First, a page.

While senior figures in the Government persist with a political and diplomatic approach on these issues, TDs in both Fine Gael and Labour are becoming increasingly concerned at the repercussions of austerity measures which are being implemented to meet the requirements of the bailout deal.

Now Mr Ring has broken cover to go public on those concerns. He told the Sunday Independent: "People are working now to pay the banks and the Government. They have no other life.

"The people I am talking about here, the worst off, are the middle-income people.

"They're being squeezed for everything. Their wages have been reduced, they don't have VHI, they never used the social welfare system and they don't understand it."

His reference to the "social welfare system" is yet another indication of the resentment building up among what Mr Ring calls "middle-income earners" which has been expressed by Fine Gael deputies in recent weeks.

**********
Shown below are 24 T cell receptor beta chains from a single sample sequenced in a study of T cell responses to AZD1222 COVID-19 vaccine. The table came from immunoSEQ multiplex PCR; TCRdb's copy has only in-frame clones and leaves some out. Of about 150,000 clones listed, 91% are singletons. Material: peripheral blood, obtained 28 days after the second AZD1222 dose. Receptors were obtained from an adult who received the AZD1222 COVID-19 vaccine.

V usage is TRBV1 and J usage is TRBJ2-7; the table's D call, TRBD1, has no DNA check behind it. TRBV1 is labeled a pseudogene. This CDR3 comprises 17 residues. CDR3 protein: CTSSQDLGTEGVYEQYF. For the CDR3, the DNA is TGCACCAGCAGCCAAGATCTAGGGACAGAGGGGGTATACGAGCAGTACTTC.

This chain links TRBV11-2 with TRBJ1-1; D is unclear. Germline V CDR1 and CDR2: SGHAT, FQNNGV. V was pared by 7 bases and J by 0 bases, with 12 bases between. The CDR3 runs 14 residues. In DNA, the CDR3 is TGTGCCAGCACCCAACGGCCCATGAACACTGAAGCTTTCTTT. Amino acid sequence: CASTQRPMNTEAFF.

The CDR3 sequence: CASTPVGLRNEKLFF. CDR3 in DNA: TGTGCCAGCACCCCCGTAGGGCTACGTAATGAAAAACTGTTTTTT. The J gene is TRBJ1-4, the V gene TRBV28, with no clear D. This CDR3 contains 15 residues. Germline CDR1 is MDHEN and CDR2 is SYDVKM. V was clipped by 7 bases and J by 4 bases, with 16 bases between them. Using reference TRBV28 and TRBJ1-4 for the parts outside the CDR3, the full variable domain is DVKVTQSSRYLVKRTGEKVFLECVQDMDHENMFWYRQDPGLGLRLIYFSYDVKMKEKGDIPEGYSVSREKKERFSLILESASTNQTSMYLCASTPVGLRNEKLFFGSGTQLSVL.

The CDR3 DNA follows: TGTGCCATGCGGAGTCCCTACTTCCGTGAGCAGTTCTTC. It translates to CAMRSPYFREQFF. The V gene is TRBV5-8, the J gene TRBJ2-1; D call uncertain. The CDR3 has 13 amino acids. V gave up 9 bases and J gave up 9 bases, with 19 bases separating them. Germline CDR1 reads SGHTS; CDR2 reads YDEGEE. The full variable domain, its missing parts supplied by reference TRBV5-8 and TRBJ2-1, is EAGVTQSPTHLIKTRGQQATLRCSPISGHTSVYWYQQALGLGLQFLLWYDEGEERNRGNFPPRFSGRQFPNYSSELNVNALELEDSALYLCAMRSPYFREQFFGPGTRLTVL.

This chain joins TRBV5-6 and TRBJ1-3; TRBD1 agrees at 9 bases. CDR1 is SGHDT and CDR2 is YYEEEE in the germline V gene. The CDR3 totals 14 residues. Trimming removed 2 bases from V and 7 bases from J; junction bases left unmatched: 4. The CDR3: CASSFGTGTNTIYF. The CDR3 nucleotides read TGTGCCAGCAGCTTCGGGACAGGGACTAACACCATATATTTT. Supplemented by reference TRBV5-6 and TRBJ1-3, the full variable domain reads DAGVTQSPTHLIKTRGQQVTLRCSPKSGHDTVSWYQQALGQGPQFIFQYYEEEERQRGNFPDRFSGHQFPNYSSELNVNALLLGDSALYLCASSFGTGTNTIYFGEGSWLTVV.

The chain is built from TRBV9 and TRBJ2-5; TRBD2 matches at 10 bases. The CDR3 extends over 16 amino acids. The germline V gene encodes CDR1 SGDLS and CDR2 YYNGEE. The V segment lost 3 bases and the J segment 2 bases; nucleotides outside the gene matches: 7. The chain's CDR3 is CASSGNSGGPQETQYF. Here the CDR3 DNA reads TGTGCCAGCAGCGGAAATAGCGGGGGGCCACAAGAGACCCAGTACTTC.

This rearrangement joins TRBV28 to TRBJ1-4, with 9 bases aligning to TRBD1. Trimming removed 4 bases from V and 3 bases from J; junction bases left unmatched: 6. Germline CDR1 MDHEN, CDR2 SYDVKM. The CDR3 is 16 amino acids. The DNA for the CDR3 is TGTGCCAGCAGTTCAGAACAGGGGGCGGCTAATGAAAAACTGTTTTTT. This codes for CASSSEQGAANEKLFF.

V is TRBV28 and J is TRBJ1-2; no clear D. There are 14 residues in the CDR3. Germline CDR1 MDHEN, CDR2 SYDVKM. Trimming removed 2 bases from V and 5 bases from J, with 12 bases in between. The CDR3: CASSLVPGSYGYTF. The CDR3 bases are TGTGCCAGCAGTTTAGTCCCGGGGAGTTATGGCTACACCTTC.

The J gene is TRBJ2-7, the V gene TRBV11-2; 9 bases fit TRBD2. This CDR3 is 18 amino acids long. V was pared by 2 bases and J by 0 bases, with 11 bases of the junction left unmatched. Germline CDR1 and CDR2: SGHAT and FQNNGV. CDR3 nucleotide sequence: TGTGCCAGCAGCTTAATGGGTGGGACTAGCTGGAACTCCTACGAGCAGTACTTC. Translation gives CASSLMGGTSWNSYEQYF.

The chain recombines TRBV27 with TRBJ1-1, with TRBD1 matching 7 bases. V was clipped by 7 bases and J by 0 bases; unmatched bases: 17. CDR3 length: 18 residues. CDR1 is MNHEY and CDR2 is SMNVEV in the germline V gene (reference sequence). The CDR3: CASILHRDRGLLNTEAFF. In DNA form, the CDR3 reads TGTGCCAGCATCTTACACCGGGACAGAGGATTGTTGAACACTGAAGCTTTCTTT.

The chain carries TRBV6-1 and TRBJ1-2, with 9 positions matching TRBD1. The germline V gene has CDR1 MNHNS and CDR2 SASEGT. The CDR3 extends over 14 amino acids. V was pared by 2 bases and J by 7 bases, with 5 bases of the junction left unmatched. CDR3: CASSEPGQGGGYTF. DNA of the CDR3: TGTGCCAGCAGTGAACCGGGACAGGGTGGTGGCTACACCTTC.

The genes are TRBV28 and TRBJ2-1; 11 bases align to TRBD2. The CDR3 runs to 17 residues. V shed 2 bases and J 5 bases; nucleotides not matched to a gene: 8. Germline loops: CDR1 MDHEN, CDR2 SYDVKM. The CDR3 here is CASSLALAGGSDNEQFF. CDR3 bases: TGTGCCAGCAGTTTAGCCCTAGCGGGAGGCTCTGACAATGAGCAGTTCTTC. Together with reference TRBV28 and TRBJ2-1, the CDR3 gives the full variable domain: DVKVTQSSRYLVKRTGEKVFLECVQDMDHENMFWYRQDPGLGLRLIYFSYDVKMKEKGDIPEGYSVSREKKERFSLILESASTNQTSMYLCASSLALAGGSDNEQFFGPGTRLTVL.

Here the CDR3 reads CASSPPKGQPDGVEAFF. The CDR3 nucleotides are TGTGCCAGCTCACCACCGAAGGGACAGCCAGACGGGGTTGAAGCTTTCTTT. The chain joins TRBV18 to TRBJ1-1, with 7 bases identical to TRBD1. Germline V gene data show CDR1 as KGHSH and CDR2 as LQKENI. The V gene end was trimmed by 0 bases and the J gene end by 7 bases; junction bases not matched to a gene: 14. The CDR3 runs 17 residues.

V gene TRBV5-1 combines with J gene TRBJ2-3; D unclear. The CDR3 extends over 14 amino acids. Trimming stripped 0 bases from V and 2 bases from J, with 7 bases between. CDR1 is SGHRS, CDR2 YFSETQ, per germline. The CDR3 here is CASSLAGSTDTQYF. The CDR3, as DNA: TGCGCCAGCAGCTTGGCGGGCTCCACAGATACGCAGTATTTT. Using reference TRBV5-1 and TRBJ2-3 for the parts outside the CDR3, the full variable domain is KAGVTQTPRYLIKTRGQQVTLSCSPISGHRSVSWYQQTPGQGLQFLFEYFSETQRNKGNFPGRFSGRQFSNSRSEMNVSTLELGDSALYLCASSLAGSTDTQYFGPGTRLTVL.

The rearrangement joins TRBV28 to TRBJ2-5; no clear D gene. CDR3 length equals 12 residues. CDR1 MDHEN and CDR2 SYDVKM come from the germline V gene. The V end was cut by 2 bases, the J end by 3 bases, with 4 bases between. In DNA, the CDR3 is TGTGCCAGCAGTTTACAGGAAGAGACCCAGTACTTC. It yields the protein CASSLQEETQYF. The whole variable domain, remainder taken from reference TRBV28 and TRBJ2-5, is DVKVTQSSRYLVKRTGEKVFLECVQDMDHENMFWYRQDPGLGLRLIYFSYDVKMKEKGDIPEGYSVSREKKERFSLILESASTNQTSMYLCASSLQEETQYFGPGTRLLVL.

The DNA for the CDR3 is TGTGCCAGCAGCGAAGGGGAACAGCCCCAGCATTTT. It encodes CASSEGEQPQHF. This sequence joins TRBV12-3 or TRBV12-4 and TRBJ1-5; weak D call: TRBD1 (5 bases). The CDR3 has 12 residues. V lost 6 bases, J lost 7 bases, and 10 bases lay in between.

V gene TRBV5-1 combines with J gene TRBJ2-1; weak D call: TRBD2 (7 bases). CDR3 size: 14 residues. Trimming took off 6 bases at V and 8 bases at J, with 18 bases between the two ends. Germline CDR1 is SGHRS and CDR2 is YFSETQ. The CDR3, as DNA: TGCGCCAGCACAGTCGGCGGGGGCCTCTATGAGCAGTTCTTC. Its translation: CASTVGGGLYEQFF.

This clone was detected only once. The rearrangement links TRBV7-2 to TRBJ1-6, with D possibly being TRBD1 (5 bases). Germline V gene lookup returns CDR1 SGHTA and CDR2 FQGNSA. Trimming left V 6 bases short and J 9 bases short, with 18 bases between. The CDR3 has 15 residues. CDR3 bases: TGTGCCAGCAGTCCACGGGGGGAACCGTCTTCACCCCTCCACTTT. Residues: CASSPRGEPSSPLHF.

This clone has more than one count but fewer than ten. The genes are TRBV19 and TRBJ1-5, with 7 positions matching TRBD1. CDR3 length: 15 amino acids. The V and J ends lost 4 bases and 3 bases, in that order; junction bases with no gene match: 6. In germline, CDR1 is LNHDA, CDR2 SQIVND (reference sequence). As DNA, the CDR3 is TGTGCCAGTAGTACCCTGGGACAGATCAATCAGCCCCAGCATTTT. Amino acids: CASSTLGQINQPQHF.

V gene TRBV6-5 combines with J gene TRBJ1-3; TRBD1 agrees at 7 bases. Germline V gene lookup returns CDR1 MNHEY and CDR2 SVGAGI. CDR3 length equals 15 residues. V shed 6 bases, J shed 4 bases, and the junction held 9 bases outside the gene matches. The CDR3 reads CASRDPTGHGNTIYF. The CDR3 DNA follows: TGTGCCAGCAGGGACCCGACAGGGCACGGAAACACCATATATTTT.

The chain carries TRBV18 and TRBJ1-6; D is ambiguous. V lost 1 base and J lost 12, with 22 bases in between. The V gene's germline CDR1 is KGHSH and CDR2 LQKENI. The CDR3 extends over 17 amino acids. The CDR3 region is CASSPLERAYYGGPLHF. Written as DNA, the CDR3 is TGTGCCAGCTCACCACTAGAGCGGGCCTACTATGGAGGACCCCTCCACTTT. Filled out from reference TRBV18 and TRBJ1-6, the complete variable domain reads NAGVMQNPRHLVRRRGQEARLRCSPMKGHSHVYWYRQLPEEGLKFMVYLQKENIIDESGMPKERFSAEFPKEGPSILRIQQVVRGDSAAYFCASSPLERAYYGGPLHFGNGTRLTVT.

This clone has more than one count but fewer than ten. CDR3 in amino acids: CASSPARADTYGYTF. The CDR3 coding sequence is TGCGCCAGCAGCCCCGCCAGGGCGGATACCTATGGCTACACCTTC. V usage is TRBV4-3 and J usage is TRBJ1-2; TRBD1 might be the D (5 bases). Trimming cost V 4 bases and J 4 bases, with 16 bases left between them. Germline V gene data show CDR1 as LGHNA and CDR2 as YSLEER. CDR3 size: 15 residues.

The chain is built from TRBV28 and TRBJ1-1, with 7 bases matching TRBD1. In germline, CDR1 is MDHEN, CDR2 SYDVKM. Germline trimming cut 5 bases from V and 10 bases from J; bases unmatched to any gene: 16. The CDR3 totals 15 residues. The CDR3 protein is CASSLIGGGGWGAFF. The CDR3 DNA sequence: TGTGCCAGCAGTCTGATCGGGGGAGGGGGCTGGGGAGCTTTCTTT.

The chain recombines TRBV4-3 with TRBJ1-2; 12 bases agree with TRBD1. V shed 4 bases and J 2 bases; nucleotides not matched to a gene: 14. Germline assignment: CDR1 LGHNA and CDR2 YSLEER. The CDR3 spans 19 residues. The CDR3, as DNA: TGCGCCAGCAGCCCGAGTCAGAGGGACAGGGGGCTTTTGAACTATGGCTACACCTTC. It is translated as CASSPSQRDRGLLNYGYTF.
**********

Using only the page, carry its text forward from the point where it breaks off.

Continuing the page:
As these earners are repeatedly squeezed, it seems clear they believe the Government's knife should also be turned on the social welfare budget.

Mr Ring stressed that he was "anxious to put on record" that he was "not attacking social welfare recipients".

However, he added: "What I'm hearing from middle Ireland is that nobody represents them. The people that I'm talking about, middle Ireland, know all about the tax exiles and the waivers for social welfare and they're wondering is it worth their while working at all."